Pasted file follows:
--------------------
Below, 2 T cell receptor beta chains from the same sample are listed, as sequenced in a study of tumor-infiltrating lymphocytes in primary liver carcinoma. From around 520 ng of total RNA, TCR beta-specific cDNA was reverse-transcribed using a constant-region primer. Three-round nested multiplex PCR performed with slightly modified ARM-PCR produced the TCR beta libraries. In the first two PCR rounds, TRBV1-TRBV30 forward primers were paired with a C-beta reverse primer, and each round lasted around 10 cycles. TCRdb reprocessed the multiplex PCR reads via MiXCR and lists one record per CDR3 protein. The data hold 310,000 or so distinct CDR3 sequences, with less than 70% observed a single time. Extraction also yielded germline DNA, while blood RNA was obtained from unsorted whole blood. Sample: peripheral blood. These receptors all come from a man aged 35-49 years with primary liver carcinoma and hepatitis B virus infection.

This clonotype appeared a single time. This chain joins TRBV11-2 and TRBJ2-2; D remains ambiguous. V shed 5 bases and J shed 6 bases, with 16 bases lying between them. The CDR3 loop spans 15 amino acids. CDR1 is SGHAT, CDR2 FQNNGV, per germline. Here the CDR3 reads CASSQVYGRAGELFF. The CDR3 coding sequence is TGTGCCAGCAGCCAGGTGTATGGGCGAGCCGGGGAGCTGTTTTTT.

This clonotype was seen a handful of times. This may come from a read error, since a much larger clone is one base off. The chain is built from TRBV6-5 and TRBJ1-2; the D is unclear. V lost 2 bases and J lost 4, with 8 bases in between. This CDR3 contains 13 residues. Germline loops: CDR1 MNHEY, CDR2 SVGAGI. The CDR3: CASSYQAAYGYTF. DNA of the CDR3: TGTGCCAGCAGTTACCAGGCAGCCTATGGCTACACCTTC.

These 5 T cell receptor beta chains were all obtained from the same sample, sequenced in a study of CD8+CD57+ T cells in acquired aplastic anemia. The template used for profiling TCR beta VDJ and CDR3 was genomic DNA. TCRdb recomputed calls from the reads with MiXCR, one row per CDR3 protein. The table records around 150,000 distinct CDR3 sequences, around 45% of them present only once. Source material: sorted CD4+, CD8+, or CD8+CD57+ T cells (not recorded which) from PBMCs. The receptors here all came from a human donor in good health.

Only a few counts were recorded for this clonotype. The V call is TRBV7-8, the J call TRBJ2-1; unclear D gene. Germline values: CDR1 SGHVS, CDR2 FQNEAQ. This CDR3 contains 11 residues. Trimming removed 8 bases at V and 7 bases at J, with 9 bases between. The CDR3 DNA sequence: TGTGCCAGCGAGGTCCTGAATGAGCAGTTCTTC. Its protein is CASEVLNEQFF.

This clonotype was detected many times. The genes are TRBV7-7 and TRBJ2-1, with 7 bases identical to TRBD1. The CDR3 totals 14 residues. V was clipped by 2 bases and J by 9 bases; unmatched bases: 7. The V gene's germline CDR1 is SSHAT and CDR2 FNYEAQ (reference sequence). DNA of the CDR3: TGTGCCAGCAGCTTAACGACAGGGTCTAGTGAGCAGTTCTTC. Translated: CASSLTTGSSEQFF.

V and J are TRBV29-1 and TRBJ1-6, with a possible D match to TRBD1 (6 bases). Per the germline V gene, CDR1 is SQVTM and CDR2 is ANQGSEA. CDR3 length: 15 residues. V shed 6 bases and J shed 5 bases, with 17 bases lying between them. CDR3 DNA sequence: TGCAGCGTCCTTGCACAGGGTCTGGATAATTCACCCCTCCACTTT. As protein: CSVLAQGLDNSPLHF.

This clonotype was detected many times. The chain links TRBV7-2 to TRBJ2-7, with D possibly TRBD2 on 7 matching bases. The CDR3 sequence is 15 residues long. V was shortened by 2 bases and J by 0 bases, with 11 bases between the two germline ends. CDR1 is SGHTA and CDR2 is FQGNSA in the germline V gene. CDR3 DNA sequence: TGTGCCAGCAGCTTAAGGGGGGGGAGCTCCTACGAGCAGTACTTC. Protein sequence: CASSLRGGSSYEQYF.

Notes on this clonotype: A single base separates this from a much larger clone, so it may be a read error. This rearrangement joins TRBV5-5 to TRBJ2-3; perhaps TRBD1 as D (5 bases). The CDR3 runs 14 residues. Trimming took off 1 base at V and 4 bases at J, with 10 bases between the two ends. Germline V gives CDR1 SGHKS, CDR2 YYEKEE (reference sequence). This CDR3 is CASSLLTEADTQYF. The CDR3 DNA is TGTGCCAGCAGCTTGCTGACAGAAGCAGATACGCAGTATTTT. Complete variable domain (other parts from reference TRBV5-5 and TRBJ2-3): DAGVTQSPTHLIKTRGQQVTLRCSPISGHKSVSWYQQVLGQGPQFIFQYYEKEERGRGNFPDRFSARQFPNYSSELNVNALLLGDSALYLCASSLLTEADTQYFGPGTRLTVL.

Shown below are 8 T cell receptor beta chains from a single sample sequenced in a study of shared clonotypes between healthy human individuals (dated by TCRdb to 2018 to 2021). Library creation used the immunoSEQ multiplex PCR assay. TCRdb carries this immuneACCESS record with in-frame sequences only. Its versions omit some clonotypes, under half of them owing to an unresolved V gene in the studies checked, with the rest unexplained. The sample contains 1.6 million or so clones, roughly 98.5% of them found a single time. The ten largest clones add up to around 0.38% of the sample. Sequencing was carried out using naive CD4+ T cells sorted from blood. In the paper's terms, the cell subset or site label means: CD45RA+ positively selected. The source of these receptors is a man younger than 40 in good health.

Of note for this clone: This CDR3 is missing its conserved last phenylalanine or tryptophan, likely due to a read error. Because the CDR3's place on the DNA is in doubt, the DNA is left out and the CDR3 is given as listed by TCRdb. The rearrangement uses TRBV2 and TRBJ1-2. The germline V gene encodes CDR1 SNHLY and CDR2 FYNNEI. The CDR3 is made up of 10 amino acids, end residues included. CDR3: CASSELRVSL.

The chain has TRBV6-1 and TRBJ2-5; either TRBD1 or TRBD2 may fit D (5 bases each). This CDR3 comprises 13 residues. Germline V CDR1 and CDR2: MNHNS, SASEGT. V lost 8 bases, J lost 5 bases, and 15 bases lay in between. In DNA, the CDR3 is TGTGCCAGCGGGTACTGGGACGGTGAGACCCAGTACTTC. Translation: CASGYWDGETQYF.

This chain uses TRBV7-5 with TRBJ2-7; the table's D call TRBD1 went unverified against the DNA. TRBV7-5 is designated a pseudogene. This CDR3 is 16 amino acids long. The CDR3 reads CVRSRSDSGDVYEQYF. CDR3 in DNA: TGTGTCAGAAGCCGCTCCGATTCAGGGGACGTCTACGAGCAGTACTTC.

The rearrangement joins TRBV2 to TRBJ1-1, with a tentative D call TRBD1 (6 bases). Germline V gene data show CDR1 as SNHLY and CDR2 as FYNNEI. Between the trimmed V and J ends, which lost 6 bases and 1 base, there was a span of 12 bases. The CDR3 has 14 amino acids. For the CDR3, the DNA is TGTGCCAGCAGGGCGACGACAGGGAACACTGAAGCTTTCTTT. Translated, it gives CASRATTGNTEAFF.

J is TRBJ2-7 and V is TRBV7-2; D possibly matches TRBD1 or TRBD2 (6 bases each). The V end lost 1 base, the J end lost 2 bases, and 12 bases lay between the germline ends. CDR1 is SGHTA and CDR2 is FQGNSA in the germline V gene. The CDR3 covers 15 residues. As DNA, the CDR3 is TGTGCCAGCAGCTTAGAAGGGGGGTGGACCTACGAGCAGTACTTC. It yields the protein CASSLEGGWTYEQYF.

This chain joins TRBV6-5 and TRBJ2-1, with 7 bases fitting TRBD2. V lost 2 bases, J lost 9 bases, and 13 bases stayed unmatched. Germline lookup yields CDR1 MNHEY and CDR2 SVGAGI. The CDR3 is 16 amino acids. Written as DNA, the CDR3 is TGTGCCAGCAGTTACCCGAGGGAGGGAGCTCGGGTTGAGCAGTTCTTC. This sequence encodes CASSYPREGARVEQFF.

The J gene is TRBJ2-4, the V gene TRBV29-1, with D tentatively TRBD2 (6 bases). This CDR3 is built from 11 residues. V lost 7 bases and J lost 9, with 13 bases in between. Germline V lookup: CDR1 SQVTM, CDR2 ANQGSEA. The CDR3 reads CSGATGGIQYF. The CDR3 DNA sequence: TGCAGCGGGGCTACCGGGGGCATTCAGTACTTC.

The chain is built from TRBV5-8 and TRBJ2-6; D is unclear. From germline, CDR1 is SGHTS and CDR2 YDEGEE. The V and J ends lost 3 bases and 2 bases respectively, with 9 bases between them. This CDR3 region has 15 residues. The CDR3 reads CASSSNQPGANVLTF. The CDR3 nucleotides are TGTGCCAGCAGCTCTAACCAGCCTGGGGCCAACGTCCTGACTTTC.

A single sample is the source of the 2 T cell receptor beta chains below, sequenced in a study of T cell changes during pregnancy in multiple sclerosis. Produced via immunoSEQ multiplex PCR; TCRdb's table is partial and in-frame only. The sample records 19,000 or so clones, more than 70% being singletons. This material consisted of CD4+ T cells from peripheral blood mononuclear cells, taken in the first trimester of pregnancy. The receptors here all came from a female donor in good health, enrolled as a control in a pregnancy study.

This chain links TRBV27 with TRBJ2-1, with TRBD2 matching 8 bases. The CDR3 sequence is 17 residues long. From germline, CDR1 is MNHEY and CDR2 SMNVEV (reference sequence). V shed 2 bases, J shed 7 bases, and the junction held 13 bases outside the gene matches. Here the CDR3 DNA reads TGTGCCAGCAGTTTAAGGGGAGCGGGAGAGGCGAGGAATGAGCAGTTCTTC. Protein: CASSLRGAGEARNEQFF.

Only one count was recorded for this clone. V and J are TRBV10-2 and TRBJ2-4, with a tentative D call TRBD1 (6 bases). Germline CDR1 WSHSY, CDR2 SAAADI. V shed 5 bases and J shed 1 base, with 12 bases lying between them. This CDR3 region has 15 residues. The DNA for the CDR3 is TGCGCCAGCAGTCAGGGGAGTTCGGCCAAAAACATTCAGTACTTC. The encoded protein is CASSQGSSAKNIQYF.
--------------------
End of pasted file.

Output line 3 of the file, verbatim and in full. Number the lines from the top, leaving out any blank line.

This clonotype was seen a handful of times. This may come from a read error, since a much larger clone is one base off. The chain is built from TRBV6-5 and TRBJ1-2; the D is unclear. V lost 2 bases and J lost 4, with 8 bases in between. This CDR3 contains 13 residues. Germline loops: CDR1 MNHEY, CDR2 SVGAGI. The CDR3: CASSYQAAYGYTF. DNA of the CDR3: TGTGCCAGCAGTTACCAGGCAGCCTATGGCTACACCTTC.